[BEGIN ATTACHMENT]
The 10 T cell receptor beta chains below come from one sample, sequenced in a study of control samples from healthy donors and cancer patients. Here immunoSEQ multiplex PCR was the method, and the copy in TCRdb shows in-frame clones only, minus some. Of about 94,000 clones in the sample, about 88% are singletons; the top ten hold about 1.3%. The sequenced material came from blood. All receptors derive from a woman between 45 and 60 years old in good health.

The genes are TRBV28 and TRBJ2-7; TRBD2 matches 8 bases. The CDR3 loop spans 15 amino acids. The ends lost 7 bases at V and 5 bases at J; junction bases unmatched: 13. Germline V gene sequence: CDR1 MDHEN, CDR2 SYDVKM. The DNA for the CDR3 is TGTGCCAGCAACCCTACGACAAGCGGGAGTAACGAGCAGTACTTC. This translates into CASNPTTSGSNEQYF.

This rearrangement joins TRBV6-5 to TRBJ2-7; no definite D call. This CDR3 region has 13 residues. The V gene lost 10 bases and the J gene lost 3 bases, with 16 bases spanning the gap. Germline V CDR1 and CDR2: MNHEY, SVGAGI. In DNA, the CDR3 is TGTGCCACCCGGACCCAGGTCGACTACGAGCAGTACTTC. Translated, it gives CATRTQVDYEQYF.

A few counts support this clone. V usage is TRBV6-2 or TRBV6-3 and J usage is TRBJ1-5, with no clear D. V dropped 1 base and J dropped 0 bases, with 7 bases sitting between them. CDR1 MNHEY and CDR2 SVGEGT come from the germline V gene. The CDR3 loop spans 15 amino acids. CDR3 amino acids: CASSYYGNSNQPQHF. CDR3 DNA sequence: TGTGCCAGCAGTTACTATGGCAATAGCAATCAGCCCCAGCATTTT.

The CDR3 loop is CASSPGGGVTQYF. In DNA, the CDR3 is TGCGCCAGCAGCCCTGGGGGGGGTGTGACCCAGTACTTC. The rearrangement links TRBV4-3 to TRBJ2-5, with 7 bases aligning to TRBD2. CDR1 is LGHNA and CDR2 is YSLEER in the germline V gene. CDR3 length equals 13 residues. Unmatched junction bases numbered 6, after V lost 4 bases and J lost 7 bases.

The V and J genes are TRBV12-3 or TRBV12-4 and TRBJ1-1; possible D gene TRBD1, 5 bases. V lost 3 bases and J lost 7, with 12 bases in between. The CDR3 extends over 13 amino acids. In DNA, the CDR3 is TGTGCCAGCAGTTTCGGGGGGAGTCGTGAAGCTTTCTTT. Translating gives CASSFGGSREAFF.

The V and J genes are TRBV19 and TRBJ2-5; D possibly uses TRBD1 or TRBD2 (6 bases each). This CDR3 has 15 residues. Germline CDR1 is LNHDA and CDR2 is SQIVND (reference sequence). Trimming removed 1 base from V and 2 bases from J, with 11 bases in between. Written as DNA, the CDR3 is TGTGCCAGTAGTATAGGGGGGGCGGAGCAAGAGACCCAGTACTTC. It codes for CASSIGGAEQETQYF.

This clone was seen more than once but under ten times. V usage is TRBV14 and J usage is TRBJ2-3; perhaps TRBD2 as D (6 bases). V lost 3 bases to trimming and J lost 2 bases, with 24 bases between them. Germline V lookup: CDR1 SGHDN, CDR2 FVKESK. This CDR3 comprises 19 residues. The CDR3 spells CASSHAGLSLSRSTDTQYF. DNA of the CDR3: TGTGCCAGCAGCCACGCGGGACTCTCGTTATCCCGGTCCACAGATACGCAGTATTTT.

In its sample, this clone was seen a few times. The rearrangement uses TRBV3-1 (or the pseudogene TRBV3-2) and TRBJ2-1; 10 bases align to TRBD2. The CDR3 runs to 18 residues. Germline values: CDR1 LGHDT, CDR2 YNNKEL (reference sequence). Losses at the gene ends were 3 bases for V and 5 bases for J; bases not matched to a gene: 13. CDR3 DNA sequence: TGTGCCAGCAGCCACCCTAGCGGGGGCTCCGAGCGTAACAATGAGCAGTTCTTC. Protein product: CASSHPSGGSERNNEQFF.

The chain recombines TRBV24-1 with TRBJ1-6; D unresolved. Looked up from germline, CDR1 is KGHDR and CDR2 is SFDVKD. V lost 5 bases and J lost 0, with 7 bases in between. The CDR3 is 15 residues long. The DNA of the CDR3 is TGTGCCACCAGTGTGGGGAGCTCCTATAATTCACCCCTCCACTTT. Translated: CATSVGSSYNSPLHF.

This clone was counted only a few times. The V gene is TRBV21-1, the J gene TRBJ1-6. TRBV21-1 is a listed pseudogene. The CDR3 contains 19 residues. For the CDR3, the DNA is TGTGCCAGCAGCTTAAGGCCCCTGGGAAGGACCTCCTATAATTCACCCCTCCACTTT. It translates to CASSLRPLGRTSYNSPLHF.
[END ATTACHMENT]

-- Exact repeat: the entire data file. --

The 10 T cell receptor beta chains below come from one sample, sequenced in a study of control samples from healthy donors and cancer patients. Here immunoSEQ multiplex PCR was the method, and the copy in TCRdb shows in-frame clones only, minus some. Of about 94,000 clones in the sample, about 88% are singletons; the top ten hold about 1.3%. The sequenced material came from blood. All receptors derive from a woman between 45 and 60 years old in good health.

The genes are TRBV28 and TRBJ2-7; TRBD2 matches 8 bases. The CDR3 loop spans 15 amino acids. The ends lost 7 bases at V and 5 bases at J; junction bases unmatched: 13. Germline V gene sequence: CDR1 MDHEN, CDR2 SYDVKM. The DNA for the CDR3 is TGTGCCAGCAACCCTACGACAAGCGGGAGTAACGAGCAGTACTTC. This translates into CASNPTTSGSNEQYF.

This rearrangement joins TRBV6-5 to TRBJ2-7; no definite D call. This CDR3 region has 13 residues. The V gene lost 10 bases and the J gene lost 3 bases, with 16 bases spanning the gap. Germline V CDR1 and CDR2: MNHEY, SVGAGI. In DNA, the CDR3 is TGTGCCACCCGGACCCAGGTCGACTACGAGCAGTACTTC. Translated, it gives CATRTQVDYEQYF.

A few counts support this clone. V usage is TRBV6-2 or TRBV6-3 and J usage is TRBJ1-5, with no clear D. V dropped 1 base and J dropped 0 bases, with 7 bases sitting between them. CDR1 MNHEY and CDR2 SVGEGT come from the germline V gene. The CDR3 loop spans 15 amino acids. CDR3 amino acids: CASSYYGNSNQPQHF. CDR3 DNA sequence: TGTGCCAGCAGTTACTATGGCAATAGCAATCAGCCCCAGCATTTT.

The CDR3 loop is CASSPGGGVTQYF. In DNA, the CDR3 is TGCGCCAGCAGCCCTGGGGGGGGTGTGACCCAGTACTTC. The rearrangement links TRBV4-3 to TRBJ2-5, with 7 bases aligning to TRBD2. CDR1 is LGHNA and CDR2 is YSLEER in the germline V gene. CDR3 length equals 13 residues. Unmatched junction bases numbered 6, after V lost 4 bases and J lost 7 bases.

The V and J genes are TRBV12-3 or TRBV12-4 and TRBJ1-1; possible D gene TRBD1, 5 bases. V lost 3 bases and J lost 7, with 12 bases in between. The CDR3 extends over 13 amino acids. In DNA, the CDR3 is TGTGCCAGCAGTTTCGGGGGGAGTCGTGAAGCTTTCTTT. Translating gives CASSFGGSREAFF.

The V and J genes are TRBV19 and TRBJ2-5; D possibly uses TRBD1 or TRBD2 (6 bases each). This CDR3 has 15 residues. Germline CDR1 is LNHDA and CDR2 is SQIVND (reference sequence). Trimming removed 1 base from V and 2 bases from J, with 11 bases in between. Written as DNA, the CDR3 is TGTGCCAGTAGTATAGGGGGGGCGGAGCAAGAGACCCAGTACTTC. It codes for CASSIGGAEQETQYF.

This clone was seen more than once but under ten times. V usage is TRBV14 and J usage is TRBJ2-3; perhaps TRBD2 as D (6 bases). V lost 3 bases to trimming and J lost 2 bases, with 24 bases between them. Germline V lookup: CDR1 SGHDN, CDR2 FVKESK. This CDR3 comprises 19 residues. The CDR3 spells CASSHAGLSLSRSTDTQYF. DNA of the CDR3: TGTGCCAGCAGCCACGCGGGACTCTCGTTATCCCGGTCCACAGATACGCAGTATTTT.

In its sample, this clone was seen a few times. The rearrangement uses TRBV3-1 (or the pseudogene TRBV3-2) and TRBJ2-1; 10 bases align to TRBD2. The CDR3 runs to 18 residues. Germline values: CDR1 LGHDT, CDR2 YNNKEL (reference sequence). Losses at the gene ends were 3 bases for V and 5 bases for J; bases not matched to a gene: 13. CDR3 DNA sequence: TGTGCCAGCAGCCACCCTAGCGGGGGCTCCGAGCGTAACAATGAGCAGTTCTTC. Protein product: CASSHPSGGSERNNEQFF.

The chain recombines TRBV24-1 with TRBJ1-6; D unresolved. Looked up from germline, CDR1 is KGHDR and CDR2 is SFDVKD. V lost 5 bases and J lost 0, with 7 bases in between. The CDR3 is 15 residues long. The DNA of the CDR3 is TGTGCCACCAGTGTGGGGAGCTCCTATAATTCACCCCTCCACTTT. Translated: CATSVGSSYNSPLHF.

This clone was counted only a few times. The V gene is TRBV21-1, the J gene TRBJ1-6. TRBV21-1 is a listed pseudogene. The CDR3 contains 19 residues. For the CDR3, the DNA is TGTGCCAGCAGCTTAAGGCCCCTGGGAAGGACCTCCTATAATTCACCCCTCCACTTT. It translates to CASSLRPLGRTSYNSPLHF.